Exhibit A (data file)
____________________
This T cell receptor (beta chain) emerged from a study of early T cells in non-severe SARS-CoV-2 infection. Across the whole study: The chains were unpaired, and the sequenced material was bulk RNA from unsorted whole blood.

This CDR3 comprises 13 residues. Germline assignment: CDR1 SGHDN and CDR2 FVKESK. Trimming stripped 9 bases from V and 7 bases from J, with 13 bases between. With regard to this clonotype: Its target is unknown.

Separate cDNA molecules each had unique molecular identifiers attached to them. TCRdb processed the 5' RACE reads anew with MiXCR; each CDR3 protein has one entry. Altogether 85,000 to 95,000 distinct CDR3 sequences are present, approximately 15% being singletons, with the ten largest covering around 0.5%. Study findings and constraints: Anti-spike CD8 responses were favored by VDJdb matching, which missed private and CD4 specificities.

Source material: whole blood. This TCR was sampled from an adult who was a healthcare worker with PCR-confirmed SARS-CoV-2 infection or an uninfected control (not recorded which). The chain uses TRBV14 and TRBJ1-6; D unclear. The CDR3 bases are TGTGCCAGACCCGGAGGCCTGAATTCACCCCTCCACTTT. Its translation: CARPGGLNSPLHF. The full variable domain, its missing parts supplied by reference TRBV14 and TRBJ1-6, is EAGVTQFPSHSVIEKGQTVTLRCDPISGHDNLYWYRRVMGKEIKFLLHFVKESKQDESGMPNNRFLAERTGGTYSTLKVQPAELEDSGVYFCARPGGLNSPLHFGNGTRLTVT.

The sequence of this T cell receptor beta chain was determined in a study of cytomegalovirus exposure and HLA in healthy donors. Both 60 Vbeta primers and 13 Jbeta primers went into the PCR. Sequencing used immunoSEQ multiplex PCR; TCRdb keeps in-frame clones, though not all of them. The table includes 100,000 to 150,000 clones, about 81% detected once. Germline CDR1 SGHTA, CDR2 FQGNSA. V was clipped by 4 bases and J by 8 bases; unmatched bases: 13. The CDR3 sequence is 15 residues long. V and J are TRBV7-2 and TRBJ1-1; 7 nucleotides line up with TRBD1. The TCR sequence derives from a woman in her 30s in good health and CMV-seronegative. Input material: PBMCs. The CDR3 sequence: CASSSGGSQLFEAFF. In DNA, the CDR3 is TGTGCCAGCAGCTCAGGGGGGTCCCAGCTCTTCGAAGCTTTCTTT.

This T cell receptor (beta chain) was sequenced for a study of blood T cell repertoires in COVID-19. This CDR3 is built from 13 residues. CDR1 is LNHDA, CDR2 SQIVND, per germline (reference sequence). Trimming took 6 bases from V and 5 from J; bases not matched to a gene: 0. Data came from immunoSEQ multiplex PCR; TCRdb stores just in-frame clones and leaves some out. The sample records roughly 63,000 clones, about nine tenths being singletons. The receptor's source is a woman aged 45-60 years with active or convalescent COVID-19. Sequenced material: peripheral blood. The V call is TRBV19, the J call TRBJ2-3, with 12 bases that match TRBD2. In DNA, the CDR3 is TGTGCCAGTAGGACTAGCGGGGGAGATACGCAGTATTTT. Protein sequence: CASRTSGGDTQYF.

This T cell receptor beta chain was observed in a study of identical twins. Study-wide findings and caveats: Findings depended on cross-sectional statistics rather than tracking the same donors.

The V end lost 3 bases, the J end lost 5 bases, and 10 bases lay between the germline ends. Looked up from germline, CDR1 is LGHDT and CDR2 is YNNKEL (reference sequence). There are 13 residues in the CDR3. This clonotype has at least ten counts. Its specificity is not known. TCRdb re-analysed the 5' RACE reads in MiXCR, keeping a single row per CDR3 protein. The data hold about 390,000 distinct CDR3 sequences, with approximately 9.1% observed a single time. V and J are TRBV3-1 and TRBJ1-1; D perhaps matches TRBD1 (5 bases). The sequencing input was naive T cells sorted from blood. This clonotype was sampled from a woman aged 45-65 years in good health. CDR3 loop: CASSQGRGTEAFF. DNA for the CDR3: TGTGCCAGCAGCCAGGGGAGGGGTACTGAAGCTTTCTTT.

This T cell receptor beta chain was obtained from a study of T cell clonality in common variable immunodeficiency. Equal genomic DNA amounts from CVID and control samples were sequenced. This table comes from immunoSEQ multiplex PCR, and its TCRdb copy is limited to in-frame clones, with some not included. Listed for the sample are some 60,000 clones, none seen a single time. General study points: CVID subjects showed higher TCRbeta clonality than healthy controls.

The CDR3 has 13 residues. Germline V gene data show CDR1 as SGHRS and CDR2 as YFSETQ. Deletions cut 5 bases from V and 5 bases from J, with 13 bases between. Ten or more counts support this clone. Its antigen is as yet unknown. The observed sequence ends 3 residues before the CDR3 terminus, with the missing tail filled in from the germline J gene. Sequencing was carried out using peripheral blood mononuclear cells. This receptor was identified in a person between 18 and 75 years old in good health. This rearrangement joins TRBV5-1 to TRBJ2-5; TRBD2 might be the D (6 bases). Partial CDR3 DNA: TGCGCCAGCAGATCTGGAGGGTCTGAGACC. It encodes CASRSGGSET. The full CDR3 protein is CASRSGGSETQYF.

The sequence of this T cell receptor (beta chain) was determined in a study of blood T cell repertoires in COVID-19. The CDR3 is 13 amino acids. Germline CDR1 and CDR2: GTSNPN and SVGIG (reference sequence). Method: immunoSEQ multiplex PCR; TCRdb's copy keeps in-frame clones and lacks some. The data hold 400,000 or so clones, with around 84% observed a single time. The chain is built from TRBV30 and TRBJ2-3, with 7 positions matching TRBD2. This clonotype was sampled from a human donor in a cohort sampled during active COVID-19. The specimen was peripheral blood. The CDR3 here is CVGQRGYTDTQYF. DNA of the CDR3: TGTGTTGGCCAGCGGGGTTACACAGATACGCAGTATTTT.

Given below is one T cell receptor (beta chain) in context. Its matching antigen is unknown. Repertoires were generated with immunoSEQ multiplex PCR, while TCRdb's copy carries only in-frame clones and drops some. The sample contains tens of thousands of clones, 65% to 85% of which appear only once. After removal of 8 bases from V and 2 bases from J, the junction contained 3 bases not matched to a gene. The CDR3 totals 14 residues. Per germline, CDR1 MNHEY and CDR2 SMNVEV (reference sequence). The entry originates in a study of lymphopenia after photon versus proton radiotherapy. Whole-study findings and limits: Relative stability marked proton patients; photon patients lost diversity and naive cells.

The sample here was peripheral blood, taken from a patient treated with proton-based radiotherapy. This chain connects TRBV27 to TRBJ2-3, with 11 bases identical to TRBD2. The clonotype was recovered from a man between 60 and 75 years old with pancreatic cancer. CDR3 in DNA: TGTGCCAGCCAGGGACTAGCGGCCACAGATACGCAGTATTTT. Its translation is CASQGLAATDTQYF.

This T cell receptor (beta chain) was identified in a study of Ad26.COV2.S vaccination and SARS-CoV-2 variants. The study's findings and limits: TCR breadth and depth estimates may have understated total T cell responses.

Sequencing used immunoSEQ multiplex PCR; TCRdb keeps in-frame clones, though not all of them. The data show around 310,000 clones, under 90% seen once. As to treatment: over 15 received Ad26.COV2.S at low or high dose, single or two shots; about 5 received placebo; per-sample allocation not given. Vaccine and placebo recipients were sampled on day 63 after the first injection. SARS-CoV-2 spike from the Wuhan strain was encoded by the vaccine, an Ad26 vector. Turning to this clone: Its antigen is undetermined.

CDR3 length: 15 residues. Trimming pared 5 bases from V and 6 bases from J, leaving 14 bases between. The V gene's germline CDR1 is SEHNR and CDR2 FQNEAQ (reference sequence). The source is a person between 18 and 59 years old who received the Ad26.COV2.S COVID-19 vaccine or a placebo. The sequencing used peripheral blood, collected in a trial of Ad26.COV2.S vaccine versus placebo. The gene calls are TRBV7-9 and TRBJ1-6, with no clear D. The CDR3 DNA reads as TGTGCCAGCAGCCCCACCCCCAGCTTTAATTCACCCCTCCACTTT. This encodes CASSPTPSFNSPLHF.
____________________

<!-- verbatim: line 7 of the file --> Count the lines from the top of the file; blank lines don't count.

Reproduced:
This T cell receptor beta chain was observed in a study of identical twins. Study-wide findings and caveats: Findings depended on cross-sectional statistics rather than tracking the same donors.